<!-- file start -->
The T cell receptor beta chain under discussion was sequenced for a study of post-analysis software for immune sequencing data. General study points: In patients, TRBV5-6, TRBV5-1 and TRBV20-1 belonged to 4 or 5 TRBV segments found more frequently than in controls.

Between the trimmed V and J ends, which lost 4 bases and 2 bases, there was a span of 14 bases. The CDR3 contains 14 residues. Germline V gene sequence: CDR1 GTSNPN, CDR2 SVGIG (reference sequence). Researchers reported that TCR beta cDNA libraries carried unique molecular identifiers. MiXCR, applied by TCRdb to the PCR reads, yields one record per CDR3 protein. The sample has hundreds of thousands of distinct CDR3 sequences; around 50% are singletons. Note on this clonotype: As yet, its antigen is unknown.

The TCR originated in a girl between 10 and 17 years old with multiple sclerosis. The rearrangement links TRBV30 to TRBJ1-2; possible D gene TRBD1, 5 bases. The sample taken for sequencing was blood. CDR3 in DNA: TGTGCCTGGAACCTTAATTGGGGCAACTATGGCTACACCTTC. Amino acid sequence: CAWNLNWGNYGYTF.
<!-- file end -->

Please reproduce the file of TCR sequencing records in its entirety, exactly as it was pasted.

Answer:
The T cell receptor beta chain under discussion was sequenced for a study of post-analysis software for immune sequencing data. General study points: In patients, TRBV5-6, TRBV5-1 and TRBV20-1 belonged to 4 or 5 TRBV segments found more frequently than in controls.

Between the trimmed V and J ends, which lost 4 bases and 2 bases, there was a span of 14 bases. The CDR3 contains 14 residues. Germline V gene sequence: CDR1 GTSNPN, CDR2 SVGIG (reference sequence). Researchers reported that TCR beta cDNA libraries carried unique molecular identifiers. MiXCR, applied by TCRdb to the PCR reads, yields one record per CDR3 protein. The sample has hundreds of thousands of distinct CDR3 sequences; around 50% are singletons. Note on this clonotype: As yet, its antigen is unknown.

The TCR originated in a girl between 10 and 17 years old with multiple sclerosis. The rearrangement links TRBV30 to TRBJ1-2; possible D gene TRBD1, 5 bases. The sample taken for sequencing was blood. CDR3 in DNA: TGTGCCTGGAACCTTAATTGGGGCAACTATGGCTACACCTTC. Amino acid sequence: CAWNLNWGNYGYTF.